ArticlesBuild It YourselfKayaksTutorial

The Simplest of Seats


Considering how restricted the seating actually is in the average cruising kayak, it’d better be comfortable. Hours of being jammed in an uncomfortable cockpit is no one’s idea of fun – cramped muscles, hard-spot aches, and that pins-and-needles feeling in the legs just purely takes the fun out of a day on the water.

For better or for worse, commercial kayaks come with one sort of seat or another, but those of us who build our own have to come up with some alternative that’s comfortable. If you’re up for it, you can certainly carve yourself a fine mini-cell seat, and there’s lots of nice carved mini-cell and/or gel seats for sale out there, for a price. Then there’s the ever-popular, but ever-so-uncomfortable thin foam camping pad, which has the advantage of being cheap, period.

When I built my first VOLKSKAYAK with designer Gerry Gladwin, he showed me a simple, relatively inexpensive seating solution that’s worked just fine for us ever since. The heart of it is a self-inflating camping pad – in our case, a 3’6″ x 21″ (113 cm x 52 cm) Thermarest Classic series 3/4 Standard. Buy one from REI.

Here’s how we rig ours.

The VK has a big cockpit, so we pad the sides of the cockpit to get a tighter hip fit

Receive PaddlingLight updates straight to your inbox every time I publish a new article. Your email address will never be shared

The pad is laid out and allowed to inflate. We use the 3/4 model because it folds more neatly in the cockpit.

Looking aft, the seat is anchored just under the rear cockpit coaming.

The inflated pad, with the valve closed, is shoved as far aft as you can get it. We allow a slight bit to curl up the rear bulkhead, as this seems to help keep the pad in place. The hip pads are cut with about an inch of open space at the bottom, so the edges of the pad can be tucked under them to avoid the pad bunching up too much on the sides.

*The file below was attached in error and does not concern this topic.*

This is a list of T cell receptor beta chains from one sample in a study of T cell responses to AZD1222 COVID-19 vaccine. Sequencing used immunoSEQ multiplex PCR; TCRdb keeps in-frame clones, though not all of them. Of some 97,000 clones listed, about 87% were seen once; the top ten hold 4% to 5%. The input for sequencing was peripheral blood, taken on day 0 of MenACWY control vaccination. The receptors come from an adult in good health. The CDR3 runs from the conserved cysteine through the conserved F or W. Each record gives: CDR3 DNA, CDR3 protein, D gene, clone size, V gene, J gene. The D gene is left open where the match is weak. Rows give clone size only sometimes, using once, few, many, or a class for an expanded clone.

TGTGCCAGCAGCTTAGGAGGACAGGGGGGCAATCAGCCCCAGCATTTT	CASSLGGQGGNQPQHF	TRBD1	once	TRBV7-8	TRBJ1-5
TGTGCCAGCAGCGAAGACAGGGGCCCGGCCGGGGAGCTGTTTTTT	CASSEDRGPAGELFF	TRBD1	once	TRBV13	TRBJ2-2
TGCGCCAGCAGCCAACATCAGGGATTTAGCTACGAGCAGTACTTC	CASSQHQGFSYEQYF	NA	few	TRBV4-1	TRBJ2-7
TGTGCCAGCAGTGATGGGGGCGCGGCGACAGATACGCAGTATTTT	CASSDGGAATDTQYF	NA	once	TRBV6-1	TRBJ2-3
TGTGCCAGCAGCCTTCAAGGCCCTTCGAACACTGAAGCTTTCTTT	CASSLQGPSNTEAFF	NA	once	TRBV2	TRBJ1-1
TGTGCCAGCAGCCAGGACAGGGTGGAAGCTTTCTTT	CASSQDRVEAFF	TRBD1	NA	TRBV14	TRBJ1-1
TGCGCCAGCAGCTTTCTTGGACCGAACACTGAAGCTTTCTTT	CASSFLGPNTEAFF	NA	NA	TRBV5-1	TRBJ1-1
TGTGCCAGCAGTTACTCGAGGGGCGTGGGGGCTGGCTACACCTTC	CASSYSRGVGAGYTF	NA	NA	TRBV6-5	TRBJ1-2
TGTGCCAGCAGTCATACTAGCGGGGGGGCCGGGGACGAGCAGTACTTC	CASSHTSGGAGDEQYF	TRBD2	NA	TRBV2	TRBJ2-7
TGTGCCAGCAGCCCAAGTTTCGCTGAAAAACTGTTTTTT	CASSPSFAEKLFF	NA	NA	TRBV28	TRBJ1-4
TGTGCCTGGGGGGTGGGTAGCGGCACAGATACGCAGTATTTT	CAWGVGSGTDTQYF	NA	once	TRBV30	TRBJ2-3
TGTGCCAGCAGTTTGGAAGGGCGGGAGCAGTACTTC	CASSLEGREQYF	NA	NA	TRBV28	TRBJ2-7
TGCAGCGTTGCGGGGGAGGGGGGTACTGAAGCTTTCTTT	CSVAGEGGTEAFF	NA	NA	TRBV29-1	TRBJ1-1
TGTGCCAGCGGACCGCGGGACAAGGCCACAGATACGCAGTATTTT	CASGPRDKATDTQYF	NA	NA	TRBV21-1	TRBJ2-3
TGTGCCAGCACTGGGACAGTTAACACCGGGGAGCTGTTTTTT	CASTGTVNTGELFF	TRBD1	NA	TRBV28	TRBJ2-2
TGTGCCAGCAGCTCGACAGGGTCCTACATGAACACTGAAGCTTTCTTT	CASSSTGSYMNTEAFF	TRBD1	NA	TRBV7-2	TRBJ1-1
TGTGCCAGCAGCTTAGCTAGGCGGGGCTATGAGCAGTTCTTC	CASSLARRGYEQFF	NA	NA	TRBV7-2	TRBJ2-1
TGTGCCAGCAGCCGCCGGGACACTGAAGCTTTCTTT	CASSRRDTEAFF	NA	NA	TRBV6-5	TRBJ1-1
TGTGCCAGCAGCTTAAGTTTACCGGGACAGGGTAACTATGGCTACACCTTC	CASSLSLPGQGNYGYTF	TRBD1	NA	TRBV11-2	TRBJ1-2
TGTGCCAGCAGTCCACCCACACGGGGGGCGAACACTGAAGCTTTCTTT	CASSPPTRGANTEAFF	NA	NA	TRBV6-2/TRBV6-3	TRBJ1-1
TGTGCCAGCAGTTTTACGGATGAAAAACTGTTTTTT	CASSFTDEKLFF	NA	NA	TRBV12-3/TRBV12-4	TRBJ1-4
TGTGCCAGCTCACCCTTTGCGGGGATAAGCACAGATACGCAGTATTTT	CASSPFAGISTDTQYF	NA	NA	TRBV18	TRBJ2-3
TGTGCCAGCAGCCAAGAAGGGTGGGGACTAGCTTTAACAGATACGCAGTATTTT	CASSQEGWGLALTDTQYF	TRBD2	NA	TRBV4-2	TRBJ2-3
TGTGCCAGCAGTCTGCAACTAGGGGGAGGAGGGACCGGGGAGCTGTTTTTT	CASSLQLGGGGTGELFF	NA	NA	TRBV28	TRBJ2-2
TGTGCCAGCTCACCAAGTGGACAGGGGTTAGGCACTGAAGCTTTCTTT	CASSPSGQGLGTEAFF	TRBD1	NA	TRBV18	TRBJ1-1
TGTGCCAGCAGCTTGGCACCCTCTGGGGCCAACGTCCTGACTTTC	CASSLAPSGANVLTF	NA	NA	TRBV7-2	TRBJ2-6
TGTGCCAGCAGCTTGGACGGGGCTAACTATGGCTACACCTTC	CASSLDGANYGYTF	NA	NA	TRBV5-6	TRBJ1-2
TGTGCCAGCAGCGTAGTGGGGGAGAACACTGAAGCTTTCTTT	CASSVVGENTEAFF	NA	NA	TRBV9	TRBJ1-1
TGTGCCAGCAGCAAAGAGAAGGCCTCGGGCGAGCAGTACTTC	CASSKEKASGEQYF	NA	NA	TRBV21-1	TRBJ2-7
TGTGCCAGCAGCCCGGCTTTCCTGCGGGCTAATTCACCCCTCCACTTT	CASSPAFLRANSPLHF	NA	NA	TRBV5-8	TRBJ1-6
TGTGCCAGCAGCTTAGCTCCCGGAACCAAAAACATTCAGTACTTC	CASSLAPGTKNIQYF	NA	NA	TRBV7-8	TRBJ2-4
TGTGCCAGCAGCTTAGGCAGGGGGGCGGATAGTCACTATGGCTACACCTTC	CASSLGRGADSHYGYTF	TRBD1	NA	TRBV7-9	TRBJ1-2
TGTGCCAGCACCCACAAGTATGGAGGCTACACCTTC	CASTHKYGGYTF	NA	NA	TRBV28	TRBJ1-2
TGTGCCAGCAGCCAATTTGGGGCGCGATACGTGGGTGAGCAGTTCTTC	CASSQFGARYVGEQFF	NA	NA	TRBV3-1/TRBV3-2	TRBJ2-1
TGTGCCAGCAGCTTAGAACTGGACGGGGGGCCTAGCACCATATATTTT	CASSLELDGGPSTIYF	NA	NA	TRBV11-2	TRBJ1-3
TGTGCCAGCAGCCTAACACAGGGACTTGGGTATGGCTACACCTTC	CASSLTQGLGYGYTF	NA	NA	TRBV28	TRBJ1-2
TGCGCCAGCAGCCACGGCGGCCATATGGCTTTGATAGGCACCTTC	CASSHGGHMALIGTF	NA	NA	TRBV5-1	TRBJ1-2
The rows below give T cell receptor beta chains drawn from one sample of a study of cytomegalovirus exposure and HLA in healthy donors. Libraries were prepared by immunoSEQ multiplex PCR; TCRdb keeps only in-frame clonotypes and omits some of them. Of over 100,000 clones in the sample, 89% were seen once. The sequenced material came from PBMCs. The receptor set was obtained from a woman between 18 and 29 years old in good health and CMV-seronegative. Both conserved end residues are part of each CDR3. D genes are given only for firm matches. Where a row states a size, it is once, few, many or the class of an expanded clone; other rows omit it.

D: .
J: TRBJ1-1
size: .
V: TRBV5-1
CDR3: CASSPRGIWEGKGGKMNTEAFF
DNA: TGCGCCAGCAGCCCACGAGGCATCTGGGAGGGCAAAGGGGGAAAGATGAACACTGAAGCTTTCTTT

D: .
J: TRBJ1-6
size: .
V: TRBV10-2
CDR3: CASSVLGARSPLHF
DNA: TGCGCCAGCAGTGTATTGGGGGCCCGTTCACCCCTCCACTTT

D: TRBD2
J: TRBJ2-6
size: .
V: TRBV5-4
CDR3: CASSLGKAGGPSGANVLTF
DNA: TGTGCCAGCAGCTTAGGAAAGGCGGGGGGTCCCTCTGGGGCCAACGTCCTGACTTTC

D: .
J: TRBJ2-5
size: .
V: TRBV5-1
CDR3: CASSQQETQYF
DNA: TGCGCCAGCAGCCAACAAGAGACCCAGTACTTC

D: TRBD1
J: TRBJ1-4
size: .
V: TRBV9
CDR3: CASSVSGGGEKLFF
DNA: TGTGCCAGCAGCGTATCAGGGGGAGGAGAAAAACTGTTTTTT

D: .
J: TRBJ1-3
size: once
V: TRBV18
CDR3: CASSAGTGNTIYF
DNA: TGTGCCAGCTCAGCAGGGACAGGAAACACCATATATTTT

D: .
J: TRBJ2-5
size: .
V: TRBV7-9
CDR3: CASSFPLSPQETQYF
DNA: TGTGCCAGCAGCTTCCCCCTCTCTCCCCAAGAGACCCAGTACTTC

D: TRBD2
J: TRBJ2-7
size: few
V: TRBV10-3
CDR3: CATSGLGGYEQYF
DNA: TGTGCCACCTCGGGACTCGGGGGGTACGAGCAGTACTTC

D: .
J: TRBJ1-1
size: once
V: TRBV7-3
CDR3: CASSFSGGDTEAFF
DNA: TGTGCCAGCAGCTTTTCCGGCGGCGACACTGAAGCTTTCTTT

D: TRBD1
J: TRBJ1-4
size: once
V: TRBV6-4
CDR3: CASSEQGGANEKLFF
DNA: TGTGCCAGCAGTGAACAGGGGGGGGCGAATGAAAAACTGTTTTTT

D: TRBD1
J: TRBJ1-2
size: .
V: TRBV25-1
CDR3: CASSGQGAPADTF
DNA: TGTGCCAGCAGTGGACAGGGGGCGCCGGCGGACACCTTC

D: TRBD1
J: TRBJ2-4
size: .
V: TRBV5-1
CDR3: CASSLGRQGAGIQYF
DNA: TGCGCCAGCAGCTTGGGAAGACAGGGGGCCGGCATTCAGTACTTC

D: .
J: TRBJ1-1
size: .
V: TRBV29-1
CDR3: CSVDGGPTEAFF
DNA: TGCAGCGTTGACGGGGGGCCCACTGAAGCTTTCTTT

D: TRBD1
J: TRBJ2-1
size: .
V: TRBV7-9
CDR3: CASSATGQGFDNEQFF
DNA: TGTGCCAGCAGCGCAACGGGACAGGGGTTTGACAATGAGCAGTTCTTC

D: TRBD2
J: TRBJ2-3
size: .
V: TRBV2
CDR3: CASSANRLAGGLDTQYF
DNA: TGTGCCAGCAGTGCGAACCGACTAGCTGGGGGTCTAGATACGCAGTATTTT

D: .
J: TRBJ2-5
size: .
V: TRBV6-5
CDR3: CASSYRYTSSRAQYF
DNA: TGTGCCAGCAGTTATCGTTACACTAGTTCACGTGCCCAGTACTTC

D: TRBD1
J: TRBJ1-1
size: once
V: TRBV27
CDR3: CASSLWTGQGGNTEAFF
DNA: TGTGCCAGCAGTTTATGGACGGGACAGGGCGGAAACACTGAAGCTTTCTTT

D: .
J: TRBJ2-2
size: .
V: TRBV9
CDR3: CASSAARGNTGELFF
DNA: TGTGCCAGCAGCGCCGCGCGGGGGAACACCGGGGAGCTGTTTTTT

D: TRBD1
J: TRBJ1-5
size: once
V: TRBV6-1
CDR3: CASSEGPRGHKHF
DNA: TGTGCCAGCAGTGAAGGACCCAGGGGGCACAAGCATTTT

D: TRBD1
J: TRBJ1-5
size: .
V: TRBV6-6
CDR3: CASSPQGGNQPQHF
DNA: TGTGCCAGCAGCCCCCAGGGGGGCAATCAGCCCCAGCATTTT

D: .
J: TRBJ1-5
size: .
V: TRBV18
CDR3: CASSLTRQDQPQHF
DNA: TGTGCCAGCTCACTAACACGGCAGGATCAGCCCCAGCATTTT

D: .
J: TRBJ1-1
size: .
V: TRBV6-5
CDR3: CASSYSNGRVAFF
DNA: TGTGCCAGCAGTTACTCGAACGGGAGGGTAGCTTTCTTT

The backrest is installed – as it happens, this old PFD wedges tightly beneath the deck, and pins the pad in place. You can use anything that’ll do two things – support your lower back, and hold the pad from slipping. We’ve also used blue styrofoam, glued-together flat swim pool floats, etc. If you want to do a proper backrest with minicell, that’s fine, but do the prototypes in the cheaper stuff :->))

Now just fold the pad back over itself, so that you have two layers beneath you, one up your back. Position the pad so that the inflation valve is at the top corner, where you can easily reach it. Sit in, and barely crack the valve open. You’ll hear a slight hiss, and feel yourself sinking; when you’ve barely touched the hull, close the valve. In less than a minute, you’ll have gone from bare boat to armchair comfort – well, close to it, anyway.

And there you have it – a nice, simple comfortable seat, soft and warm and supportive. Since it has no hard edges, there’s nothing to create the pressure points on nerves and blood vessels that lead to numbness or tingling. Once you sit in, your butt displaces air forward, forming an air-filled bulge that nicely supports the back of the thighs . If you want a quick, comfortable solution to your seating woes that takes less than a minute to install, this system is worth a try. And if all comes to the worst and you can’t stand it, you’ll still got a very nice sleeping pad to show for your pains.

One comment

Comments are closed.